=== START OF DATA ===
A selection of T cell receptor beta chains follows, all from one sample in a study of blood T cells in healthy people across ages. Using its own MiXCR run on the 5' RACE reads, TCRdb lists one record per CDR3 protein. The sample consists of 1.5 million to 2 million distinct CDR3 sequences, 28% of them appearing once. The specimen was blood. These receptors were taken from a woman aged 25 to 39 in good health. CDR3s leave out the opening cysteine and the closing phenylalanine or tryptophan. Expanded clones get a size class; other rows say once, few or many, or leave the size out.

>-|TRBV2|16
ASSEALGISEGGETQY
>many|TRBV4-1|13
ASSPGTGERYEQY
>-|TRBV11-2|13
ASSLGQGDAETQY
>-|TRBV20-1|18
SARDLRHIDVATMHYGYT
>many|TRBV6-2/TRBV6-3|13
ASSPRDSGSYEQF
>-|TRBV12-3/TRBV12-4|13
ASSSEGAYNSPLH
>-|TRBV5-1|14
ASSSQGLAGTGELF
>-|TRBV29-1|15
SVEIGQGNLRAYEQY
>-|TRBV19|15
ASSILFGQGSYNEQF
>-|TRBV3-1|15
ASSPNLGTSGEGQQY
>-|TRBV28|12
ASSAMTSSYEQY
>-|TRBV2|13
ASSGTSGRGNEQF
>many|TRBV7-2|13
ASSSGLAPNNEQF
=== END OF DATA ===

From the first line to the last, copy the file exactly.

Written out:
A selection of T cell receptor beta chains follows, all from one sample in a study of blood T cells in healthy people across ages. Using its own MiXCR run on the 5' RACE reads, TCRdb lists one record per CDR3 protein. The sample consists of 1.5 million to 2 million distinct CDR3 sequences, 28% of them appearing once. The specimen was blood. These receptors were taken from a woman aged 25 to 39 in good health. CDR3s leave out the opening cysteine and the closing phenylalanine or tryptophan. Expanded clones get a size class; other rows say once, few or many, or leave the size out.

>-|TRBV2|16
ASSEALGISEGGETQY
>many|TRBV4-1|13
ASSPGTGERYEQY
>-|TRBV11-2|13
ASSLGQGDAETQY
>-|TRBV20-1|18
SARDLRHIDVATMHYGYT
>many|TRBV6-2/TRBV6-3|13
ASSPRDSGSYEQF
>-|TRBV12-3/TRBV12-4|13
ASSSEGAYNSPLH
>-|TRBV5-1|14
ASSSQGLAGTGELF
>-|TRBV29-1|15
SVEIGQGNLRAYEQY
>-|TRBV19|15
ASSILFGQGSYNEQF
>-|TRBV3-1|15
ASSPNLGTSGEGQQY
>-|TRBV28|12
ASSAMTSSYEQY
>-|TRBV2|13
ASSGTSGRGNEQF
>many|TRBV7-2|13
ASSSGLAPNNEQF